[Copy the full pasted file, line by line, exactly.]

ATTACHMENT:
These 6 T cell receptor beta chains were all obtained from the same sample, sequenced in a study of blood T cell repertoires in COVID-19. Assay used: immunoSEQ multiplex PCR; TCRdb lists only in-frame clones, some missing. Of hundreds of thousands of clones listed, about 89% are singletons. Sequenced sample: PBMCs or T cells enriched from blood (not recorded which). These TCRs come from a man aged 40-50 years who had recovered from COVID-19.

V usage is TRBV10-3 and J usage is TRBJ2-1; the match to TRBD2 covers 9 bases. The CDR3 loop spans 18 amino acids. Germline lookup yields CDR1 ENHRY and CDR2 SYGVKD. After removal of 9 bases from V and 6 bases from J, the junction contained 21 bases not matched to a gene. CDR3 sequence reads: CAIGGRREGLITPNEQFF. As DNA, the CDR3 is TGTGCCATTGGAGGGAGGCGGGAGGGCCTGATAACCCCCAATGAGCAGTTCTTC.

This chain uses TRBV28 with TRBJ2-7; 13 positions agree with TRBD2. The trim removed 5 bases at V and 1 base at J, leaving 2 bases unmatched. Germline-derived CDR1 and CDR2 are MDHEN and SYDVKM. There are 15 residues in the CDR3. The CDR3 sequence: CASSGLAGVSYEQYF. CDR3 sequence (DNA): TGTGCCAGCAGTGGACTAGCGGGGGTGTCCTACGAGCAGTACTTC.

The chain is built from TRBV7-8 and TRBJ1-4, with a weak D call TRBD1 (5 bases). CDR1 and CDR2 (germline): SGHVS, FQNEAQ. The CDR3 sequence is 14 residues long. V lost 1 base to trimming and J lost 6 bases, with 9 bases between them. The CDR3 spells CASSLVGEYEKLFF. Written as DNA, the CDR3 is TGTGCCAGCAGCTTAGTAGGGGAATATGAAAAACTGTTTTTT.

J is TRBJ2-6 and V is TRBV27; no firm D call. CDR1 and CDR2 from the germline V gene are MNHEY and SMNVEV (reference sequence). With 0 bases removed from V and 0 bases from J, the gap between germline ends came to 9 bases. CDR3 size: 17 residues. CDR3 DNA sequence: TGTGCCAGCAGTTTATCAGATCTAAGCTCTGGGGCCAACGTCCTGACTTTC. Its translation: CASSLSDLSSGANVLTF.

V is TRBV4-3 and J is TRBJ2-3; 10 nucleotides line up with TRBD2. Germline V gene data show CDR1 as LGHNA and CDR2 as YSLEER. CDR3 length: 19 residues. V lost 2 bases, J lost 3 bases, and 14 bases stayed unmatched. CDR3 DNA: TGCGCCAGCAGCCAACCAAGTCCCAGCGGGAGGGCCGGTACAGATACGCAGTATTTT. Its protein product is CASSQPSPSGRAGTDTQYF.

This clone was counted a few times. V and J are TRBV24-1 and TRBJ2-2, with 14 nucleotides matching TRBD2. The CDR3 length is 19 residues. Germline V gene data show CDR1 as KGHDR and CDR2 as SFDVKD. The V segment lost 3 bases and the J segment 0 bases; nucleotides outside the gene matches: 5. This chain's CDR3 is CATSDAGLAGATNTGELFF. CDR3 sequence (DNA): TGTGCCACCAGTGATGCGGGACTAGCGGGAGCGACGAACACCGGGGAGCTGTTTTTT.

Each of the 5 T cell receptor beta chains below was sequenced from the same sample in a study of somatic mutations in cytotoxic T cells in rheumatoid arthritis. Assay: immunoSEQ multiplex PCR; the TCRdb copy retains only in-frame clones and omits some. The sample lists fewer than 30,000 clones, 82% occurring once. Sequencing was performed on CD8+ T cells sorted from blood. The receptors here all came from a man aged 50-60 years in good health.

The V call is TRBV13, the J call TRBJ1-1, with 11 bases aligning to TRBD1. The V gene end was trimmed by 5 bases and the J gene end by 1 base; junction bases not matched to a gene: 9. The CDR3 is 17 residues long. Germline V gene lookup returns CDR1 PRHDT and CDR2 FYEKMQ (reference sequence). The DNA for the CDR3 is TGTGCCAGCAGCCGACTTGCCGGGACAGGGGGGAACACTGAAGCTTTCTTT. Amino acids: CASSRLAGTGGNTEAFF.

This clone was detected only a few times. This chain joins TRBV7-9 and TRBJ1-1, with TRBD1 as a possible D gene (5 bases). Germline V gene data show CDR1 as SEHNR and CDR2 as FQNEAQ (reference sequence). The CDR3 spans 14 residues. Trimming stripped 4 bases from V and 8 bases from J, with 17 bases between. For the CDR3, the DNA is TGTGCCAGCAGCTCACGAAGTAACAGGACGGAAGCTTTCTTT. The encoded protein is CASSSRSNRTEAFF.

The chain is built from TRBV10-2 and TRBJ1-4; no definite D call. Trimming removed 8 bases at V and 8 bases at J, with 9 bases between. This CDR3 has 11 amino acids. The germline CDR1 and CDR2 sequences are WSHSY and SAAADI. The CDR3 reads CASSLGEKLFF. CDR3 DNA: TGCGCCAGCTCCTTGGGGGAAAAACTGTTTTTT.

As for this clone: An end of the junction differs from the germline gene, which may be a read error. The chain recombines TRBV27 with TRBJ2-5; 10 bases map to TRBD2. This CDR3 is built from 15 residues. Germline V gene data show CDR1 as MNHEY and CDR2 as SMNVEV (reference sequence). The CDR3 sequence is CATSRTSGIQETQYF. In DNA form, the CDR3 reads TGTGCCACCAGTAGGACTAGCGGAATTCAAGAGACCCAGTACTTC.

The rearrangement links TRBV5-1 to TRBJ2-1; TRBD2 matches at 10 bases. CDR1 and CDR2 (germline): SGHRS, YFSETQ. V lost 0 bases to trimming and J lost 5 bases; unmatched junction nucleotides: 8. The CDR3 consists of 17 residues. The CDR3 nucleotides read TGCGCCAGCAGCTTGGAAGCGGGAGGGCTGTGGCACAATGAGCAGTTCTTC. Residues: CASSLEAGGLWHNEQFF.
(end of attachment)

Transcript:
These 6 T cell receptor beta chains were all obtained from the same sample, sequenced in a study of blood T cell repertoires in COVID-19. Assay used: immunoSEQ multiplex PCR; TCRdb lists only in-frame clones, some missing. Of hundreds of thousands of clones listed, about 89% are singletons. Sequenced sample: PBMCs or T cells enriched from blood (not recorded which). These TCRs come from a man aged 40-50 years who had recovered from COVID-19.

V usage is TRBV10-3 and J usage is TRBJ2-1; the match to TRBD2 covers 9 bases. The CDR3 loop spans 18 amino acids. Germline lookup yields CDR1 ENHRY and CDR2 SYGVKD. After removal of 9 bases from V and 6 bases from J, the junction contained 21 bases not matched to a gene. CDR3 sequence reads: CAIGGRREGLITPNEQFF. As DNA, the CDR3 is TGTGCCATTGGAGGGAGGCGGGAGGGCCTGATAACCCCCAATGAGCAGTTCTTC.

This chain uses TRBV28 with TRBJ2-7; 13 positions agree with TRBD2. The trim removed 5 bases at V and 1 base at J, leaving 2 bases unmatched. Germline-derived CDR1 and CDR2 are MDHEN and SYDVKM. There are 15 residues in the CDR3. The CDR3 sequence: CASSGLAGVSYEQYF. CDR3 sequence (DNA): TGTGCCAGCAGTGGACTAGCGGGGGTGTCCTACGAGCAGTACTTC.

The chain is built from TRBV7-8 and TRBJ1-4, with a weak D call TRBD1 (5 bases). CDR1 and CDR2 (germline): SGHVS, FQNEAQ. The CDR3 sequence is 14 residues long. V lost 1 base to trimming and J lost 6 bases, with 9 bases between them. The CDR3 spells CASSLVGEYEKLFF. Written as DNA, the CDR3 is TGTGCCAGCAGCTTAGTAGGGGAATATGAAAAACTGTTTTTT.

J is TRBJ2-6 and V is TRBV27; no firm D call. CDR1 and CDR2 from the germline V gene are MNHEY and SMNVEV (reference sequence). With 0 bases removed from V and 0 bases from J, the gap between germline ends came to 9 bases. CDR3 size: 17 residues. CDR3 DNA sequence: TGTGCCAGCAGTTTATCAGATCTAAGCTCTGGGGCCAACGTCCTGACTTTC. Its translation: CASSLSDLSSGANVLTF.

V is TRBV4-3 and J is TRBJ2-3; 10 nucleotides line up with TRBD2. Germline V gene data show CDR1 as LGHNA and CDR2 as YSLEER. CDR3 length: 19 residues. V lost 2 bases, J lost 3 bases, and 14 bases stayed unmatched. CDR3 DNA: TGCGCCAGCAGCCAACCAAGTCCCAGCGGGAGGGCCGGTACAGATACGCAGTATTTT. Its protein product is CASSQPSPSGRAGTDTQYF.

This clone was counted a few times. V and J are TRBV24-1 and TRBJ2-2, with 14 nucleotides matching TRBD2. The CDR3 length is 19 residues. Germline V gene data show CDR1 as KGHDR and CDR2 as SFDVKD. The V segment lost 3 bases and the J segment 0 bases; nucleotides outside the gene matches: 5. This chain's CDR3 is CATSDAGLAGATNTGELFF. CDR3 sequence (DNA): TGTGCCACCAGTGATGCGGGACTAGCGGGAGCGACGAACACCGGGGAGCTGTTTTTT.

Each of the 5 T cell receptor beta chains below was sequenced from the same sample in a study of somatic mutations in cytotoxic T cells in rheumatoid arthritis. Assay: immunoSEQ multiplex PCR; the TCRdb copy retains only in-frame clones and omits some. The sample lists fewer than 30,000 clones, 82% occurring once. Sequencing was performed on CD8+ T cells sorted from blood. The receptors here all came from a man aged 50-60 years in good health.

The V call is TRBV13, the J call TRBJ1-1, with 11 bases aligning to TRBD1. The V gene end was trimmed by 5 bases and the J gene end by 1 base; junction bases not matched to a gene: 9. The CDR3 is 17 residues long. Germline V gene lookup returns CDR1 PRHDT and CDR2 FYEKMQ (reference sequence). The DNA for the CDR3 is TGTGCCAGCAGCCGACTTGCCGGGACAGGGGGGAACACTGAAGCTTTCTTT. Amino acids: CASSRLAGTGGNTEAFF.

This clone was detected only a few times. This chain joins TRBV7-9 and TRBJ1-1, with TRBD1 as a possible D gene (5 bases). Germline V gene data show CDR1 as SEHNR and CDR2 as FQNEAQ (reference sequence). The CDR3 spans 14 residues. Trimming stripped 4 bases from V and 8 bases from J, with 17 bases between. For the CDR3, the DNA is TGTGCCAGCAGCTCACGAAGTAACAGGACGGAAGCTTTCTTT. The encoded protein is CASSSRSNRTEAFF.

The chain is built from TRBV10-2 and TRBJ1-4; no definite D call. Trimming removed 8 bases at V and 8 bases at J, with 9 bases between. This CDR3 has 11 amino acids. The germline CDR1 and CDR2 sequences are WSHSY and SAAADI. The CDR3 reads CASSLGEKLFF. CDR3 DNA: TGCGCCAGCTCCTTGGGGGAAAAACTGTTTTTT.

As for this clone: An end of the junction differs from the germline gene, which may be a read error. The chain recombines TRBV27 with TRBJ2-5; 10 bases map to TRBD2. This CDR3 is built from 15 residues. Germline V gene data show CDR1 as MNHEY and CDR2 as SMNVEV (reference sequence). The CDR3 sequence is CATSRTSGIQETQYF. In DNA form, the CDR3 reads TGTGCCACCAGTAGGACTAGCGGAATTCAAGAGACCCAGTACTTC.

The rearrangement links TRBV5-1 to TRBJ2-1; TRBD2 matches at 10 bases. CDR1 and CDR2 (germline): SGHRS, YFSETQ. V lost 0 bases to trimming and J lost 5 bases; unmatched junction nucleotides: 8. The CDR3 consists of 17 residues. The CDR3 nucleotides read TGCGCCAGCAGCTTGGAAGCGGGAGGGCTGTGGCACAATGAGCAGTTCTTC. Residues: CASSLEAGGLWHNEQFF.